The ACA is simultaneously triggering companies to turn to freelancers, while also freeing many Americans to pursue their passions in their new independent careers. The result is the blended workforce – a perfect marriage of companies and freelancers, each satisfied with their arrangement.
The Rise of Talent Platforms
In addition to the ACA, the rise of talent platforms has made it easier than ever for companies to find the freelancers they need. Websites such as LinkedIn paved the way for more niche sites to match freelancers with work opportunities, and the online marketplace of the new gig economy is growing rapidly.
As our 2016 study found, 38% of freelancers are now being sourced through freelance management and talent platforms. While general online job boards are still more popular at 43%, freelance management platforms are quickly narrowing that gap.
Such sites make it easy for companies to quickly find freelancers with the skills they need. Many outline the freelancer’s specialties, provide a portfolio of past work and include reviews from previous clients. This makes it quicker and easier than ever before for companies to find freelancers they can feel confident in hiring.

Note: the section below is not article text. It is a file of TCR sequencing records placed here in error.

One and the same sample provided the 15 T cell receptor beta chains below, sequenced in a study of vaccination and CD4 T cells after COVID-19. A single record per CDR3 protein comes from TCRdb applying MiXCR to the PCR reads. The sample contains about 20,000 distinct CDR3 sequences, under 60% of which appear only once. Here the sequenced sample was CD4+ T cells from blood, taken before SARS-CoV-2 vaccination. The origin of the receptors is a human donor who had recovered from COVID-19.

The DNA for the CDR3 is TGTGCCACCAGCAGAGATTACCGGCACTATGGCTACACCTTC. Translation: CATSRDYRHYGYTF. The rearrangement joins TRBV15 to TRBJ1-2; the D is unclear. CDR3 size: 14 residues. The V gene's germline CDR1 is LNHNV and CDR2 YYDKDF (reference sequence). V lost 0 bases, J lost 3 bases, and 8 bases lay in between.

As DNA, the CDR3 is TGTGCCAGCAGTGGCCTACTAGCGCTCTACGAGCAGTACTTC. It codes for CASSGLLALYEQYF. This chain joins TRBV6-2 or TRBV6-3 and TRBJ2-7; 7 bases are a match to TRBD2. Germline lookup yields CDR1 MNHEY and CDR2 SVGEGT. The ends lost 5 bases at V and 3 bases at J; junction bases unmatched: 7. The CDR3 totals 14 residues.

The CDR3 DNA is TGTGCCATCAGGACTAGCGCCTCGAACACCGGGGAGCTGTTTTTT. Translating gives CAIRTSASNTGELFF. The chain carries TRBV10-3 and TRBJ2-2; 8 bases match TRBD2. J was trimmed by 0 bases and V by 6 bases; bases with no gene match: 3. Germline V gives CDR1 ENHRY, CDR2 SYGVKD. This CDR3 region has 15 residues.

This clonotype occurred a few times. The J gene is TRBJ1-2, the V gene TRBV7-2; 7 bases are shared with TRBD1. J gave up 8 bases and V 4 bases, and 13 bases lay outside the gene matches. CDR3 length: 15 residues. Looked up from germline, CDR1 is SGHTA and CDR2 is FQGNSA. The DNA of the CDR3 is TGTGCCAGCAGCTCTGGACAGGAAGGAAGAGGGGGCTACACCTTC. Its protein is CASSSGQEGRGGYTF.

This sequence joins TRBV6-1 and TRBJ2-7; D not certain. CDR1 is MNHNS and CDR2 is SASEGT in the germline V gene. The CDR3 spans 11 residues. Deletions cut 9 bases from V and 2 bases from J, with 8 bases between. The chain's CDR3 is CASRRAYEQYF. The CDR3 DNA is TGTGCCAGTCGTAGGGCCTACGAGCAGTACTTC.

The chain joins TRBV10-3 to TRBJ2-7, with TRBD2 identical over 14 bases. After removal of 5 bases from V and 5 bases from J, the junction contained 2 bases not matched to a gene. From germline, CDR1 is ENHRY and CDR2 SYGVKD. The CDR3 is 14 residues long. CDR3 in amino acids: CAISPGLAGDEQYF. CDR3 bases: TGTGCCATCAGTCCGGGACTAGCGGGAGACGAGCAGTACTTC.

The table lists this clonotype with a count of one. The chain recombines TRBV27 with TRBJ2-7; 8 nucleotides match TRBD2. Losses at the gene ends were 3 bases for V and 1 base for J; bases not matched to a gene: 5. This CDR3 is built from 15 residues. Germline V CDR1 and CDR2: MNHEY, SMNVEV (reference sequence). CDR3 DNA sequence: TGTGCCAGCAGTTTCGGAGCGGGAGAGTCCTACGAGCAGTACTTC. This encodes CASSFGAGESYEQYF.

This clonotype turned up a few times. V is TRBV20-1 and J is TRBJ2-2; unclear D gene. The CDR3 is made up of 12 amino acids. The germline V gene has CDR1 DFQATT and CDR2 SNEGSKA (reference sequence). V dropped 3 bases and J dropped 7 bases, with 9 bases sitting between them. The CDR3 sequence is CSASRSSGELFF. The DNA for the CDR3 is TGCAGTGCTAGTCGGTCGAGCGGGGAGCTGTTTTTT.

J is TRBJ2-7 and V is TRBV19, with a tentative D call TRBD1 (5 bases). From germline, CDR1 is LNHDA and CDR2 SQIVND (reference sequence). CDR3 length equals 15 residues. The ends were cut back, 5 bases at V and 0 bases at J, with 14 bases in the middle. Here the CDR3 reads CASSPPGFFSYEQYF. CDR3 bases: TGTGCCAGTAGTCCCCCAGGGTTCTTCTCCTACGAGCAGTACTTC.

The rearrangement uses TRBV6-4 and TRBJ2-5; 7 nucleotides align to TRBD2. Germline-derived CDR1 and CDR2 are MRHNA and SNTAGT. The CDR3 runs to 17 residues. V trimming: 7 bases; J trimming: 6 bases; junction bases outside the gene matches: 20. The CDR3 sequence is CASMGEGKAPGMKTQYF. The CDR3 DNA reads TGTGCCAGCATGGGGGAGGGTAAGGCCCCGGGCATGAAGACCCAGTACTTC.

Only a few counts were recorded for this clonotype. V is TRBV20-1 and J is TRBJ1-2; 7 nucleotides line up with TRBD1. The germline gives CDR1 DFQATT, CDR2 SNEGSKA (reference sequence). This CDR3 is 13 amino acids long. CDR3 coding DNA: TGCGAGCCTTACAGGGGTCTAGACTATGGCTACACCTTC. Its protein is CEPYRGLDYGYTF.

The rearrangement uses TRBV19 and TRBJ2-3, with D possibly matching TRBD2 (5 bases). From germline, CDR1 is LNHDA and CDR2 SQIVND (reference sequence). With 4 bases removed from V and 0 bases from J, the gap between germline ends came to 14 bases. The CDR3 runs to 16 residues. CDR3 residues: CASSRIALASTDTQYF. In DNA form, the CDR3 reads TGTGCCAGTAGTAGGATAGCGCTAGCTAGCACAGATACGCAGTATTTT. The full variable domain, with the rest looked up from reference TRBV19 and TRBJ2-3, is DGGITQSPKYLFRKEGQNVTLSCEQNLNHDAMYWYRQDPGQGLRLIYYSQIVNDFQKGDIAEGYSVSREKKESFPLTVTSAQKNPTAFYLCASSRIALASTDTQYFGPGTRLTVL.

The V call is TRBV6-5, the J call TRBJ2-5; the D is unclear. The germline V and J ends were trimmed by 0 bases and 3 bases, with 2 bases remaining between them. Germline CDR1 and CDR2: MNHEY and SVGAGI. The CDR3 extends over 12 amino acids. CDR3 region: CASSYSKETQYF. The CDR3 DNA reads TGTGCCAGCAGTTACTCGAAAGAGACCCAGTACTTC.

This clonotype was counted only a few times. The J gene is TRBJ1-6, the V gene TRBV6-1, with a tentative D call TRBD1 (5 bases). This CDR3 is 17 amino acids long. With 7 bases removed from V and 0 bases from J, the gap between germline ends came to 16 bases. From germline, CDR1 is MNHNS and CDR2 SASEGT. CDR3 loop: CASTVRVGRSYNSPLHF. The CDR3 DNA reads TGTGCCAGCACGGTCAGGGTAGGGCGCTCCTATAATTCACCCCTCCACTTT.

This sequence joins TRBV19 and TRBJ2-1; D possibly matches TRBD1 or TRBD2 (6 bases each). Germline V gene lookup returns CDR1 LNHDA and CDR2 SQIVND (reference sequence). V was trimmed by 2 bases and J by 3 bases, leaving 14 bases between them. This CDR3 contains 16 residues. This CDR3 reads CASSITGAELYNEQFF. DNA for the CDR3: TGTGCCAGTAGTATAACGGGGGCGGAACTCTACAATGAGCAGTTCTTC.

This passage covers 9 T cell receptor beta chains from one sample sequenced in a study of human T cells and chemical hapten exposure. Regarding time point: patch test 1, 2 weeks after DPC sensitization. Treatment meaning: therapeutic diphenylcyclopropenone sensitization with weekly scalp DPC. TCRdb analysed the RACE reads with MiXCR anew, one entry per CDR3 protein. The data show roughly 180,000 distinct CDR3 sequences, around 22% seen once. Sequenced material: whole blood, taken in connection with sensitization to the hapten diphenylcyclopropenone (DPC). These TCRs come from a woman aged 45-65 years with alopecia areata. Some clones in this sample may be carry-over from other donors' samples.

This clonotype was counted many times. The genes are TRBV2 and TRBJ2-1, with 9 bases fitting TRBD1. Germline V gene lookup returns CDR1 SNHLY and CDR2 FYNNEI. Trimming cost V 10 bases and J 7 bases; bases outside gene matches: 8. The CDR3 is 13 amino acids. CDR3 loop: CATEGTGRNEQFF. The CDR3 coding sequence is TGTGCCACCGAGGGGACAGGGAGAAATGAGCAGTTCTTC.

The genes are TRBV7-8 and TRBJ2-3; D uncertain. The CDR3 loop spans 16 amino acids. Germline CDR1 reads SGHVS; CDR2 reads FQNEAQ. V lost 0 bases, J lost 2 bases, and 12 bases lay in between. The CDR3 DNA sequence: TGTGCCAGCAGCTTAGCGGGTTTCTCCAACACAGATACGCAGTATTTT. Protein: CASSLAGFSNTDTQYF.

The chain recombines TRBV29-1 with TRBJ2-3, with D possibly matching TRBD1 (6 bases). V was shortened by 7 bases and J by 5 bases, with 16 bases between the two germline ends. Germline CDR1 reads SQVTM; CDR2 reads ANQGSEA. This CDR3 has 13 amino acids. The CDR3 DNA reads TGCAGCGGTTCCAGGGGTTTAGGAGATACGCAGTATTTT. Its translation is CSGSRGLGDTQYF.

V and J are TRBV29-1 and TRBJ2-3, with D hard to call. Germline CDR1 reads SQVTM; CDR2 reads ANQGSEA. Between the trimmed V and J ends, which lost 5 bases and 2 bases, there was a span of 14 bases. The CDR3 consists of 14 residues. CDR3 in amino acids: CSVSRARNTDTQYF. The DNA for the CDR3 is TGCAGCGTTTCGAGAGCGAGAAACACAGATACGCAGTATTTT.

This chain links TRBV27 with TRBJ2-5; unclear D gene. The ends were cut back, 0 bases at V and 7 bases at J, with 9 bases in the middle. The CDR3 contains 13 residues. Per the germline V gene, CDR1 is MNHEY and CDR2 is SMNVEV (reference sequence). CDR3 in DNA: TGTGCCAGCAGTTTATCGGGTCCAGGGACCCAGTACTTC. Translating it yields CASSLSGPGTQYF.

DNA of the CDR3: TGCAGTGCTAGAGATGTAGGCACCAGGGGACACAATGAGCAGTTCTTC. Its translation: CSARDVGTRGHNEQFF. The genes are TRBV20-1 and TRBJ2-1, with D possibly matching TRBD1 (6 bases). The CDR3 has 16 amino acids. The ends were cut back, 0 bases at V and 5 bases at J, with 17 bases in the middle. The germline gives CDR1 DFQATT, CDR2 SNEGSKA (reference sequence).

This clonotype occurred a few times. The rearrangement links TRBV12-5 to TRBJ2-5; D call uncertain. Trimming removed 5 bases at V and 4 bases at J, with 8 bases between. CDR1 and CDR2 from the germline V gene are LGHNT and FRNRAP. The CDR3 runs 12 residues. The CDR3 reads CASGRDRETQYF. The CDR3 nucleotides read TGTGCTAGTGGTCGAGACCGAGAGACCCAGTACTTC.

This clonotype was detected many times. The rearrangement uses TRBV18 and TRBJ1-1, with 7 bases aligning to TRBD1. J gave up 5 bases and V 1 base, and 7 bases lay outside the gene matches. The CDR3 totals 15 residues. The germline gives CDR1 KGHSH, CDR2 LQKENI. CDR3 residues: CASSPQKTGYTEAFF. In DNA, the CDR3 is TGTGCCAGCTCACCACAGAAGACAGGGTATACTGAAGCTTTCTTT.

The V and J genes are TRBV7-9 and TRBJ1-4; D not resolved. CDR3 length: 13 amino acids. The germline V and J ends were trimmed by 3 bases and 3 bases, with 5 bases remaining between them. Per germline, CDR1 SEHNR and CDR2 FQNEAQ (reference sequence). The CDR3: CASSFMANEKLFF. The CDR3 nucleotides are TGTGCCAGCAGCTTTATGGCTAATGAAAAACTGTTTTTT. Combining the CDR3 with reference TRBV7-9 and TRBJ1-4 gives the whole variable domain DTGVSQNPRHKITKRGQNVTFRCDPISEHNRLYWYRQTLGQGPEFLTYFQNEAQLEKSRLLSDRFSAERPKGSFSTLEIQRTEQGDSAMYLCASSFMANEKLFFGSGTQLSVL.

A McKinsey Global Institute report on the labor market outlines the many reasons that talent platforms are good for freelancers, companies, and the labor market. McKinsey estimates that by 2025, such platforms may add $2.7 trillion to global GDP and begin to improve many of the problems today’s labor markets face.
How will these platforms add so much value to the economy? The McKinsey report suggests:
- Talent platforms give job markets a boost. As these platforms grow, “they will become faster and more effective clearinghouses that can inject new momentum and transparency” to stalled job markets.
- Talent platforms show which skills are in demand. This transparency may even inform people’s educational choices, steering them into in-demand professions. According to McKinsey, more effective spending on university education “could reduce some of the $89 billion misallocation we find in Brazil, China, Germany, India, Japan, the United Kingdom, and the United States.”
The freelance trend shows no signs of stopping, which demonstrates the ongoing need for talent platforms. As our 2016 research report found, one in five top performing firms say 40% of their labor force is already composed of freelancers and nearly half of top-performing firms intend to increase their hiring of freelancers by 30%. Successful companies are already hiring freelancers in droves and more companies are sure to follow – which makes talent platforms an invaluable resource.
This is no blip – the ACA and talent platforms have helped ensure the rise of the professional freelancer. If your company hasn’t already considered hiring freelancers, what are you waiting for?